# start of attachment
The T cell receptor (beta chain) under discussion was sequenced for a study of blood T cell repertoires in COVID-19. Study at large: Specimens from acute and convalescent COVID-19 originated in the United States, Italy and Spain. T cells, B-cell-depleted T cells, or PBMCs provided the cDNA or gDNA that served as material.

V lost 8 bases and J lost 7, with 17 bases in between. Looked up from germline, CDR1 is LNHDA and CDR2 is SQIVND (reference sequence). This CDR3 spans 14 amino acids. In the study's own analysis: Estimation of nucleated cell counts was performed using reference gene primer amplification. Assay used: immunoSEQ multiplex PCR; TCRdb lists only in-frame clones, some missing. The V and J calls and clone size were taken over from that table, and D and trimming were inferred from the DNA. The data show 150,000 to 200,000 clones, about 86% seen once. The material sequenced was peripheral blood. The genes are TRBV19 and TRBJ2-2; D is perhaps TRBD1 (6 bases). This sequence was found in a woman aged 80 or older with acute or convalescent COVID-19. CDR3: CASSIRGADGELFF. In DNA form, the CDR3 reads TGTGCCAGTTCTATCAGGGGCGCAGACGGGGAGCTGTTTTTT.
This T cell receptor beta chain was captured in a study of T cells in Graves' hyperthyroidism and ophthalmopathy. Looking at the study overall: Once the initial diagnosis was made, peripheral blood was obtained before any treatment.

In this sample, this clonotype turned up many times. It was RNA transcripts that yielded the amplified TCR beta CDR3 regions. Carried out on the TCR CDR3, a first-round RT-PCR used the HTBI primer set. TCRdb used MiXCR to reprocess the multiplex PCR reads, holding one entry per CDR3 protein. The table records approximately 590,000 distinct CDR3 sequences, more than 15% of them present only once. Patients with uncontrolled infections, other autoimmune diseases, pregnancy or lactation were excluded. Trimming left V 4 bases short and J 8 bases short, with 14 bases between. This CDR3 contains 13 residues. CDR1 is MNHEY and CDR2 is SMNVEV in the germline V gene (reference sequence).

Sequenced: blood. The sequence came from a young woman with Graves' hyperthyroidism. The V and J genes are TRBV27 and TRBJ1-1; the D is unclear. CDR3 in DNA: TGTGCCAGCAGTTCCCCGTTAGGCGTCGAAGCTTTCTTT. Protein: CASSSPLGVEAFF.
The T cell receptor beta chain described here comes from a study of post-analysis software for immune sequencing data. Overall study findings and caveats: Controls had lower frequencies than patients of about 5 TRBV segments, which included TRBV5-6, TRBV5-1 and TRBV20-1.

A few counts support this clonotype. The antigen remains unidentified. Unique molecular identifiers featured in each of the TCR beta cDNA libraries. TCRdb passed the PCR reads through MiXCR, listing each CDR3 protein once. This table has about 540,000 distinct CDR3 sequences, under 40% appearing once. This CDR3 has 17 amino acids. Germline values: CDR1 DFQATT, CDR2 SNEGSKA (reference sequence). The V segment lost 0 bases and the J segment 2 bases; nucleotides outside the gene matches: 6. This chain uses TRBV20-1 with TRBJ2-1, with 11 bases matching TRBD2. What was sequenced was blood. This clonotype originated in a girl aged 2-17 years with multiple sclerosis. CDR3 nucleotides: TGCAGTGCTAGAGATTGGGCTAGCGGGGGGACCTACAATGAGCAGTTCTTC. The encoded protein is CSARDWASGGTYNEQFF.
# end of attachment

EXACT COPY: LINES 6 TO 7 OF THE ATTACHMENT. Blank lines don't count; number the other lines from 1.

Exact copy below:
The T cell receptor beta chain described here comes from a study of post-analysis software for immune sequencing data. Overall study findings and caveats: Controls had lower frequencies than patients of about 5 TRBV segments, which included TRBV5-6, TRBV5-1 and TRBV20-1.

A few counts support this clonotype. The antigen remains unidentified. Unique molecular identifiers featured in each of the TCR beta cDNA libraries. TCRdb passed the PCR reads through MiXCR, listing each CDR3 protein once. This table has about 540,000 distinct CDR3 sequences, under 40% appearing once. This CDR3 has 17 amino acids. Germline values: CDR1 DFQATT, CDR2 SNEGSKA (reference sequence). The V segment lost 0 bases and the J segment 2 bases; nucleotides outside the gene matches: 6. This chain uses TRBV20-1 with TRBJ2-1, with 11 bases matching TRBD2. What was sequenced was blood. This clonotype originated in a girl aged 2-17 years with multiple sclerosis. CDR3 nucleotides: TGCAGTGCTAGAGATTGGGCTAGCGGGGGGACCTACAATGAGCAGTTCTTC. The encoded protein is CSARDWASGGTYNEQFF.